Post-transplant lymphoproliferative disorders are mostly Epstein-Barr virus-related, B-cell tumors that develop as a consequence of immunosuppressive therapy in recipients of solid organ or bone marrow transplants. These disorders range from reactive, polyclonal plasmacytic hyperplasia to those that are morphologically and genotypically indistinguishable from typical non-Hodgkin's lymphomas. Plasma cell myeloma occurring after solid organ transplantation is rare.

We report three plasma cell myeloma post-transplant lymphoproliferative disorder cases and one polymorphic, monoclonal post-transplant lymphoproliferative disorder case associated with a monoclonal serum protein. All three plasma cell myeloma post-transplant lymphoproliferative disorder cases had clinical, radiologic, and pathologic features of conventional plasma cell myeloma. The one polymorphic post-transplant lymphoproliferative disorder case was associated with an IgM monoclonal serum protein and was morphologically indistinguishable from a lymphoplasmacytic lymphoma. Three of the four cases, including the one polymorphic post-transplant lymphoproliferative disorder case, were positive for Epstein-Barr virus encoded small RNA by in situ hybridization. One patient died of plasma cell myeloma post-transplant lymphoproliferative disorder. The remaining three patients are alive: two are completely free of post-transplant lymphoproliferative disorder, and one has shown partial response to therapy.

We compare the clinicopathologic features of these cases with those in the literature.

Cutaneous involvement in multiple myeloma: a clinicopathologic, immunohistochemical, and cytogenetic study of 8 cases.

Requena L, Kutzner H, Palmedo G, Calonje E, Requena C, Perez G, Pastor MA, Sangueza OP.

Department of Dermatology, Fundacion Jimenez Diaz, Universidad Autonoma, Madrid, Spain.

Arch Dermatol 2003 Apr;139(4):475-86 Abstract quote

BACKGROUND: Specific cutaneous involvement in patients with multiple myeloma (MM) is very uncommon. It usually occurs in late stages of MM as a reflection of increased tumor cell burden. We studied 8 patients with cutaneous involvement of MM without underlying bony lesions and reviewed the literature on this rare dermatologic manifestation.

DESIGN: We were particularly interested in the clinical course of patients with MM and cutaneous metastases, including survival once metastases were detected and the possible influence of various forms of therapy. Our goal was also to identify the immunoglobulin and the light-chain type in these cases, with emphasis on any possible association between a particular immunoglobulin class and cutaneous involvement, as well as the histopathologic, immunohistochemical, and cytogenetic features of the neoplastic plasma cells involving the skin.

SETTING: University department of dermatology, university hospital, and private practice.Patients Medical records and biopsy specimens from 8 patients with MM and specific cutaneous lesions were reviewed.

RESULTS: Cutaneous lesions consisted of multiple erythematous or violaceous nodules or plaques with a wide anatomical distribution. Histopathologically, 2 different patterns were identified: nodular and diffuse interstitial. Neoplastic plasma cells showed atypical features, and in 1 case they displayed a spindle shape, giving a sarcomatoid appearance to the lesion. Immunohistochemical studies demonstrated that neoplastic plasma cells were strongly positive for CD79a, CD138, and epithelial membrane antigen, and variably positive for VS38c and CD43. In each case the immunoglobulin profile and the light-chain type expression of the neoplastic cells were the same as those identified in the serum of the patients: 5 cases were IgAlambda; 2 cases were IgGkappa; and 1 case was IgAkappa. In cases 2, 3, and 4, polymerase chain reaction investigations revealed monoclonal rearrangement for IgH genes, whereas the investigations for human herpesvirus 8 and Epstein-Barr virus yielded negative results. Fluorescent in situ hybridization investigations in these 3 cases demonstrated that the cutaneous neoplastic plasma cells showed the deletion of the rb-1 (retinoblastoma) gene. Despite aggressive chemotherapy, all 8 patients died a few months after the development of cutaneous involvement.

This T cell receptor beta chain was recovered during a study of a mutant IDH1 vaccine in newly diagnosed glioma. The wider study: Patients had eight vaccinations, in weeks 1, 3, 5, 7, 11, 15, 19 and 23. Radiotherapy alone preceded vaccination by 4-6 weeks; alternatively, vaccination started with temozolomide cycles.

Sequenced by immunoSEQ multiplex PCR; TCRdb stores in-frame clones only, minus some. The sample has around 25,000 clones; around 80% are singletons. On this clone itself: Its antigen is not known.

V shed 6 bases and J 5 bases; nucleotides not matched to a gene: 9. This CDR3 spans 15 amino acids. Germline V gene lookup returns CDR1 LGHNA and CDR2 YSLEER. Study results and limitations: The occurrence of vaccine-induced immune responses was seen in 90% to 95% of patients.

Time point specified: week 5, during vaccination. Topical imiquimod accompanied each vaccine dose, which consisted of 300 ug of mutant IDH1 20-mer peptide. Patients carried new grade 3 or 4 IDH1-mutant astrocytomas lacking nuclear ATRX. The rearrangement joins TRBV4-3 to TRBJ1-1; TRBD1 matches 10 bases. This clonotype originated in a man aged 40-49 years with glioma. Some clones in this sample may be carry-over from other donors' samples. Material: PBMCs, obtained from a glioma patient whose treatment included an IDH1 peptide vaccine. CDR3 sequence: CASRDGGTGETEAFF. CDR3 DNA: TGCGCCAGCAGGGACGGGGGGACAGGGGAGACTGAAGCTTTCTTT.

CONCLUSIONS: In our series, there was a perfect correlation of immunoglobulin and light-chain type between the serum electrophoresis and the cutaneous plasma cells. Patients with MM showed a short survival once cutaneous metastases appeared independently of the therapy. The deletion the rb-1 gene may provide prognostically relevant information to identify a high-risk subset of patients with MM.

The spectrum of cutaneous disease in multiple myeloma.

Bayer-Garner IB, Smoller BR.

Departments of Pathology and Dermatology, University of Arkansas for Medical Sciences.


J Am Acad Dermatol 2003 Apr;48(4):497-507 Abstract quote

BACKGROUND: Multiple myeloma (MM) is a plasma cell dyscrasia characterized by a clonal proliferation of plasma cells that produces a monoclonal protein. There are dermatologic disorders that have been associated with MM, such as amyloidosis, cryoglobulinemia, POEMS syndrome, normolipemic plane xanthoma, and plasmacytoma. The high volume of patients with MM seen at our institution presents an opportunity to define more extensively the spectrum of cutaneous diseases seen in concert with MM.